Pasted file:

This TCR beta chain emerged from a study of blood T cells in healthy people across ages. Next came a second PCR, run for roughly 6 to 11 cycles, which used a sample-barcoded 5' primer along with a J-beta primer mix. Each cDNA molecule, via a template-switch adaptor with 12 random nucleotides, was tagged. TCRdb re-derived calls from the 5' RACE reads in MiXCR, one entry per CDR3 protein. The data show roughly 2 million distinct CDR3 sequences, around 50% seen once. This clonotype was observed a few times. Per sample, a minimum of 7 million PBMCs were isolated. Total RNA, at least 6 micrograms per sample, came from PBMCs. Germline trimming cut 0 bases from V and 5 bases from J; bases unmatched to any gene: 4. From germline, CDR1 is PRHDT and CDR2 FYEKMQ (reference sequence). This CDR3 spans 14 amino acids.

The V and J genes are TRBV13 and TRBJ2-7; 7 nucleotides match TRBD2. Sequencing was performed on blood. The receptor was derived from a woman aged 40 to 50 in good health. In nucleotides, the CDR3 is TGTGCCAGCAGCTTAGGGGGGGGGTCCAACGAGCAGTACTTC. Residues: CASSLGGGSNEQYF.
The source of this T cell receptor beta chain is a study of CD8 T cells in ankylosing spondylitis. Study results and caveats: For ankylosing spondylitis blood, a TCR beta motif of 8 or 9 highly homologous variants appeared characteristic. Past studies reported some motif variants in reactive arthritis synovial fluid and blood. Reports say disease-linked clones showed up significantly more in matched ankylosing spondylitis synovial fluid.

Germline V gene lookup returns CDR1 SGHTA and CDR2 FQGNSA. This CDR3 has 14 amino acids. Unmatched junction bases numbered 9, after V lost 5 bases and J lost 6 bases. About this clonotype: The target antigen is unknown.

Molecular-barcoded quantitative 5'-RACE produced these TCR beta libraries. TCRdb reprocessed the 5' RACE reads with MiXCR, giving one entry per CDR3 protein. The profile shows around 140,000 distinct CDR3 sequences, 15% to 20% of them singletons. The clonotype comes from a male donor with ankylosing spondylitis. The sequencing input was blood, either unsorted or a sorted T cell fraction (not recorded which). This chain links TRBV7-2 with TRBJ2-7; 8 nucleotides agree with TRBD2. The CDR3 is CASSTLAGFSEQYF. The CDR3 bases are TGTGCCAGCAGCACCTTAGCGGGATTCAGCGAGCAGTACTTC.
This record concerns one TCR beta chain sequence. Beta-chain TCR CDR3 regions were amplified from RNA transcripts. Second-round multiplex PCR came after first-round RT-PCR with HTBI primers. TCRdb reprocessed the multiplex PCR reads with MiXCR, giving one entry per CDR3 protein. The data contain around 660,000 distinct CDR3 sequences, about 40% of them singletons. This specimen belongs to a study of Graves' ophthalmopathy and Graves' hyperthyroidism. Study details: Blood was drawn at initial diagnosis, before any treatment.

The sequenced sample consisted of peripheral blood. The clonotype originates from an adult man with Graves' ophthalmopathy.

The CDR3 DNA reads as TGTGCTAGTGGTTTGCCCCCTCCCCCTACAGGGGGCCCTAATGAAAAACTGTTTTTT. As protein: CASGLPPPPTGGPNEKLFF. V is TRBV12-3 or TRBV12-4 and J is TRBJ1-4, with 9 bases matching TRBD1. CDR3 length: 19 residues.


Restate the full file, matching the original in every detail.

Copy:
This TCR beta chain emerged from a study of blood T cells in healthy people across ages. Next came a second PCR, run for roughly 6 to 11 cycles, which used a sample-barcoded 5' primer along with a J-beta primer mix. Each cDNA molecule, via a template-switch adaptor with 12 random nucleotides, was tagged. TCRdb re-derived calls from the 5' RACE reads in MiXCR, one entry per CDR3 protein. The data show roughly 2 million distinct CDR3 sequences, around 50% seen once. This clonotype was observed a few times. Per sample, a minimum of 7 million PBMCs were isolated. Total RNA, at least 6 micrograms per sample, came from PBMCs. Germline trimming cut 0 bases from V and 5 bases from J; bases unmatched to any gene: 4. From germline, CDR1 is PRHDT and CDR2 FYEKMQ (reference sequence). This CDR3 spans 14 amino acids.

The V and J genes are TRBV13 and TRBJ2-7; 7 nucleotides match TRBD2. Sequencing was performed on blood. The receptor was derived from a woman aged 40 to 50 in good health. In nucleotides, the CDR3 is TGTGCCAGCAGCTTAGGGGGGGGGTCCAACGAGCAGTACTTC. Residues: CASSLGGGSNEQYF.
The source of this T cell receptor beta chain is a study of CD8 T cells in ankylosing spondylitis. Study results and caveats: For ankylosing spondylitis blood, a TCR beta motif of 8 or 9 highly homologous variants appeared characteristic. Past studies reported some motif variants in reactive arthritis synovial fluid and blood. Reports say disease-linked clones showed up significantly more in matched ankylosing spondylitis synovial fluid.

Germline V gene lookup returns CDR1 SGHTA and CDR2 FQGNSA. This CDR3 has 14 amino acids. Unmatched junction bases numbered 9, after V lost 5 bases and J lost 6 bases. About this clonotype: The target antigen is unknown.

Molecular-barcoded quantitative 5'-RACE produced these TCR beta libraries. TCRdb reprocessed the 5' RACE reads with MiXCR, giving one entry per CDR3 protein. The profile shows around 140,000 distinct CDR3 sequences, 15% to 20% of them singletons. The clonotype comes from a male donor with ankylosing spondylitis. The sequencing input was blood, either unsorted or a sorted T cell fraction (not recorded which). This chain links TRBV7-2 with TRBJ2-7; 8 nucleotides agree with TRBD2. The CDR3 is CASSTLAGFSEQYF. The CDR3 bases are TGTGCCAGCAGCACCTTAGCGGGATTCAGCGAGCAGTACTTC.
This record concerns one TCR beta chain sequence. Beta-chain TCR CDR3 regions were amplified from RNA transcripts. Second-round multiplex PCR came after first-round RT-PCR with HTBI primers. TCRdb reprocessed the multiplex PCR reads with MiXCR, giving one entry per CDR3 protein. The data contain around 660,000 distinct CDR3 sequences, about 40% of them singletons. This specimen belongs to a study of Graves' ophthalmopathy and Graves' hyperthyroidism. Study details: Blood was drawn at initial diagnosis, before any treatment.

The sequenced sample consisted of peripheral blood. The clonotype originates from an adult man with Graves' ophthalmopathy.

The CDR3 DNA reads as TGTGCTAGTGGTTTGCCCCCTCCCCCTACAGGGGGCCCTAATGAAAAACTGTTTTTT. As protein: CASGLPPPPTGGPNEKLFF. V is TRBV12-3 or TRBV12-4 and J is TRBJ1-4, with 9 bases matching TRBD1. CDR3 length: 19 residues.